Modern technology gives us many things.

A Ford vehicle’s long journey from design to reality


fordthumbYears before Ford’s vehicles are seen in a showroom they start as a design on a computer with cutting-edge technology that brings them from idea to reality.

Australia will play a big part of Ford’s vision when it comes to innovation and engineering with world-class facilities that can visualise, develop and build the cars of the future.

Tech Guide was lucky enough to be given a behind-the-scenes tour of Ford’s Design, Engineering and Technology Centre in Campbellfield along with a look at the You Yangs Proving Grounds on the outskirts of Melbourne.

By the end of the day it gave us a greater appreciation of exactly what goes in to the design, production and testing of a Ford vehicle before it’s road ready for the customer.

The Ford vehicles to come out of the Australian centre include the Falcon, Terrority, Ranger and the concept Everest SUV.

It’s a process that literally takes years but it all starts with an idea – and a design.

The Ford Design Centre in Campbellfield in Melbourne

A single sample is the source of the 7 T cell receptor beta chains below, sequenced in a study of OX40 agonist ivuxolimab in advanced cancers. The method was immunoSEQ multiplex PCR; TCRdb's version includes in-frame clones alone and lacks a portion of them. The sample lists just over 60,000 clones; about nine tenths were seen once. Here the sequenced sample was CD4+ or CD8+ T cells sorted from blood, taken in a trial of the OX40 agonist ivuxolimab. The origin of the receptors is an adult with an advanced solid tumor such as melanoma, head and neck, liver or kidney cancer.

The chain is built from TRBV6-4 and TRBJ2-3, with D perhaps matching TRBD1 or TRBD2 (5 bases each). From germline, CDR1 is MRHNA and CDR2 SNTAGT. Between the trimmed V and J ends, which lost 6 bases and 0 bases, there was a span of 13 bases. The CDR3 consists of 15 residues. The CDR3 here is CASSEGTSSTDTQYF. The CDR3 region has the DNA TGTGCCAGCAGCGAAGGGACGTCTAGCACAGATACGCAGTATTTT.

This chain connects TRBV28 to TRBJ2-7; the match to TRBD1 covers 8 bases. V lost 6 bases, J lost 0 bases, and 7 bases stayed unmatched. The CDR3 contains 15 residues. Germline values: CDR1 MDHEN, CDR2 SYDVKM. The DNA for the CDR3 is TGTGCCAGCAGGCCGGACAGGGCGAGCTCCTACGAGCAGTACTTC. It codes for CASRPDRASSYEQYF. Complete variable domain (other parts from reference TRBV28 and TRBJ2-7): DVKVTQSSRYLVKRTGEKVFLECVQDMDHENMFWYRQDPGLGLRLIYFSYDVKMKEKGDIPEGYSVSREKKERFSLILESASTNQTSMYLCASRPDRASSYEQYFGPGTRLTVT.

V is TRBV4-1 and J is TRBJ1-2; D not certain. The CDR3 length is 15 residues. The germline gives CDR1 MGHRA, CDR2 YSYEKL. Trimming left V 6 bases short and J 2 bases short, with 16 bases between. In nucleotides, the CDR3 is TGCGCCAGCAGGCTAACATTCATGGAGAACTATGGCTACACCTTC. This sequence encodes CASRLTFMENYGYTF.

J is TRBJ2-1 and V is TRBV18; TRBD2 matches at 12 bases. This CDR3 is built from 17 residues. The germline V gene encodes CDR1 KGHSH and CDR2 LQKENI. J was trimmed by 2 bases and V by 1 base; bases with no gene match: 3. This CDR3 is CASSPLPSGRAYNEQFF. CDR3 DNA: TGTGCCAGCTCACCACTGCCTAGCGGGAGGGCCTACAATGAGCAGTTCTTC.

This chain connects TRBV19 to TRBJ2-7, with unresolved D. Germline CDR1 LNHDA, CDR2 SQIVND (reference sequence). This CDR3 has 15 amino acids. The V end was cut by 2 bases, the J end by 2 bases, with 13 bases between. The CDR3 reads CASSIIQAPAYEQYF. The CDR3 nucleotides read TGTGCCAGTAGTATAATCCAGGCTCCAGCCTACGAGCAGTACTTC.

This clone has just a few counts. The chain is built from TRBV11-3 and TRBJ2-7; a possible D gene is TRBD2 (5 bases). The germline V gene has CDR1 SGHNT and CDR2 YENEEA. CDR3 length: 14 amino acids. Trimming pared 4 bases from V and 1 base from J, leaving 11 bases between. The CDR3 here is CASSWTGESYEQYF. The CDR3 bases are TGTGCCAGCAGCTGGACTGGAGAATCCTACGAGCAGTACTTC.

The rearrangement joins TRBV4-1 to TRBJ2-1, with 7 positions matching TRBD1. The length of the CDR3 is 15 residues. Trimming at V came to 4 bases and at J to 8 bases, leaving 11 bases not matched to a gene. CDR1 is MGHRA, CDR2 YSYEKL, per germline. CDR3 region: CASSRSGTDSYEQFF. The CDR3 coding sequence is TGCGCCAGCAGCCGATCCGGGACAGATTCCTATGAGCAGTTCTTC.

The refurbished Ford Design Centre is one of only three similar Ford facilities in the world. The others are in Cologne, Germany and at the company’s worldwide headquarters in Dearborn, Michigan.

Every single detail and every single part – and there are tens of thousands of them – of a Ford car starts with a design created and honed on a computer screen.

It is here where the car starts take shape under the bonnet and above it.

The accuracy of every single part comes down to a thousandth of a millimetre with more than 26,000 checks for geometric compliance.

The lobby of the top secret Ford Design Centre

Years before the car can be put together in the real world it has to be perfect in the virtual world.

Being able to examine the designs in great detail is made possible by the Power Wall in the Design Centre.

It is a 6m x 3m screen with an ultra high definition 4K rear-projected image that gives engineers an excellent way to appraise their developments and designs up close.


Once the designed is finalised and perfected, it is time to move to the next stage of development – the Virtual Proving Ground.

It is here where Ford’s vehicle is put through rigorous testing while it’s still a file in the computer.

Crash testing along with examinations of the safety features and aerodynamics are carried out on the vehicle that has been constructed virtually.

It is now able to react to virtual forces like simulated crashes to allow Ford engineers to see how the materials and parts react.